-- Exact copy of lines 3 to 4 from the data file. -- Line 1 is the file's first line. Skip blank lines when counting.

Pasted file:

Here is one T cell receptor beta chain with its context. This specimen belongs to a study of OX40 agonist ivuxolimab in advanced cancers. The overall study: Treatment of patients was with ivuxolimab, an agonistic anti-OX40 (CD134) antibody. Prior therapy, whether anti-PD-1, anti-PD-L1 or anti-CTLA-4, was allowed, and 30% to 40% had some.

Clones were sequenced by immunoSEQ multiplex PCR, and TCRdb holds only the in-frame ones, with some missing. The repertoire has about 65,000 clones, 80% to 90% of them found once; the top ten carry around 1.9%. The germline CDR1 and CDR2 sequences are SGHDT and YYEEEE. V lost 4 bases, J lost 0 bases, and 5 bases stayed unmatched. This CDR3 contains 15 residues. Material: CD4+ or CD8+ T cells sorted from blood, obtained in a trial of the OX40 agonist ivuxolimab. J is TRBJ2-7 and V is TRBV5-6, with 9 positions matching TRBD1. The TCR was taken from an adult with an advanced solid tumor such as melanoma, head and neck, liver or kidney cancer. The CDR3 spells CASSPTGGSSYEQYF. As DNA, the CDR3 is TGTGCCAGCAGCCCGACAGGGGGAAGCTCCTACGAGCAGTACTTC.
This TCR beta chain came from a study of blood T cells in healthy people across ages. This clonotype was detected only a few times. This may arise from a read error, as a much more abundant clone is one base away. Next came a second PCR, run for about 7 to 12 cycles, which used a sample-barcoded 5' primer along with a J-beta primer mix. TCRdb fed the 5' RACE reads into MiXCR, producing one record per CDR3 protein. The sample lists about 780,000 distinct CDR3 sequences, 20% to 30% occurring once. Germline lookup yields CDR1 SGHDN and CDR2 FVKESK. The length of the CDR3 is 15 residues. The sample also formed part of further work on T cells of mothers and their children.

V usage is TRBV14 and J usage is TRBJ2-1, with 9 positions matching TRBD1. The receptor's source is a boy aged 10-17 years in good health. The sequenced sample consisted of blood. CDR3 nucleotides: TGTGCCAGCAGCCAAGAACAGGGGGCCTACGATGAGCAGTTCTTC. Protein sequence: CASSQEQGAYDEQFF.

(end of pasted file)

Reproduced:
This TCR beta chain came from a study of blood T cells in healthy people across ages. This clonotype was detected only a few times. This may arise from a read error, as a much more abundant clone is one base away. Next came a second PCR, run for about 7 to 12 cycles, which used a sample-barcoded 5' primer along with a J-beta primer mix. TCRdb fed the 5' RACE reads into MiXCR, producing one record per CDR3 protein. The sample lists about 780,000 distinct CDR3 sequences, 20% to 30% occurring once. Germline lookup yields CDR1 SGHDN and CDR2 FVKESK. The length of the CDR3 is 15 residues. The sample also formed part of further work on T cells of mothers and their children.

V usage is TRBV14 and J usage is TRBJ2-1, with 9 positions matching TRBD1. The receptor's source is a boy aged 10-17 years in good health. The sequenced sample consisted of blood. CDR3 nucleotides: TGTGCCAGCAGCCAAGAACAGGGGGCCTACGATGAGCAGTTCTTC. Protein sequence: CASSQEQGAYDEQFF.